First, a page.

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Missing the boat at Old Mill site?
One of the biggest challenges of developing Old Mill Park will be balancing aesthetics with the environmental sensitivity of the location, according to Rick Fackler, park planner for Kitsap County Parks and Recreation Department.
That challenge is underscored by a debate that recently surfaced over whether to remove close-to-shore pilings and a sunken boat located in Dyes Inlet near the Clear Creek estuary.
What it comes down to is when youre looking at the environment, when you start tampering with something there are pluses and minuses, ... It is not a clear-cut issue, said Jon Day, a retired Olympic High School biology teacher.
The Parks and Recreation Department received a $300,000 grant from the state Department of Natural Resources for shoreline habitat improvements at the Old Mill site, according to Fackler. About $10,000 is earmarked for removal of concrete debris, the sunken boat and to saw off the pilings just below ground, according to project coordinator Larry Cote.
Impact fees, charged to developers when they build new structures, will cover remaining costs to develop the park, Fackler said.
Everyone agrees that the Clear Creek estuary is important to wildlife. Birds including heron, eagles and osprey feed there, and salmon spend much of their early lives feeding along the shoreline.
The debate centers around how best to protect the sensitive site, and which species need protection most.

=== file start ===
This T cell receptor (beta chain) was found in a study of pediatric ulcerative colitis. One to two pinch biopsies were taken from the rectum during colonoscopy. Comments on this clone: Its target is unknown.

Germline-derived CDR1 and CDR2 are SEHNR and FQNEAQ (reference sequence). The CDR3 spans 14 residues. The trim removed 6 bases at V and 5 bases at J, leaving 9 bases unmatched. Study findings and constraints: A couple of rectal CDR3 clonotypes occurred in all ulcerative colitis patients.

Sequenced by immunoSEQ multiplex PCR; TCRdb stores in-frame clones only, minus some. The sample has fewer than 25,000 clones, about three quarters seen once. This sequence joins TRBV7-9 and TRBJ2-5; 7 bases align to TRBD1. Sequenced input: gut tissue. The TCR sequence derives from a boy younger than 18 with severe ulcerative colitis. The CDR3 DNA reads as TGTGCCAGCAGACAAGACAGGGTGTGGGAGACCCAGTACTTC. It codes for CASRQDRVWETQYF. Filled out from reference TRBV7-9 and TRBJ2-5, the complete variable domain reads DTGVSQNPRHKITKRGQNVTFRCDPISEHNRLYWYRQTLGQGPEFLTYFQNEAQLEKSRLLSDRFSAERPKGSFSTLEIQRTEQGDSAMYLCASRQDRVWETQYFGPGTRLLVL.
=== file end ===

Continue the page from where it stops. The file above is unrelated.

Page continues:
Day said that removing the pilings might stir up creosote, a toxic wood preservative. The toxins could wash ashore and harm small crustaceans, sand fleas and other insects young salmon consume.
Ivan Summers, a member of the Kitsap Audubon Society, said the pilings should be left because they provide perches and habitat for birds.
They are part of the history of the site, and birds nest there. We have nesting boxes on some of (the pilings) for purple martins, which nest in cavities close to the water, Summers said.
Cote said that one third of Puget Sound shoreline has been altered by bulkheads, fill and other structures. Those modifications degrade fish and wildlife habitat, he said, and the goal of the grant is to improve salmon habitat.
The U.S. Department of Fish and Wildlife recommended removal of the debris, he added.
The boat is not exactly safe, Cote said. There are nails sticking out of it and predatory fish can hide around the boat and the pilings.
Nadean Ross said she appreciates the historical and aesthetic aspects of the boat and wants to retain close-to-shore pilings as bird perches.
She pointed out that in Edmonds, people deliberately sink vessels as habitat for marine life and a destination for divers.
I think residents would feel bad if they just yanked it out of there. Would it do more damage to move it? What will they do with it when it is on the shore? she asked.
To that Fackler replied, I concur, I think (the boat) is neat-looking. But on the other side there are some liability concerns. The overriding view is we want to do well by fish, by salmon. We have been told by the fisheries folks that it presents a threat of salmon at a certain point of their lives.
Work on the park will likely begin in mid-June, according to Cote.
We are in the process of hiring a consultant to do precise plans and specifications that we can take out for contractors to bid on, Fackler said.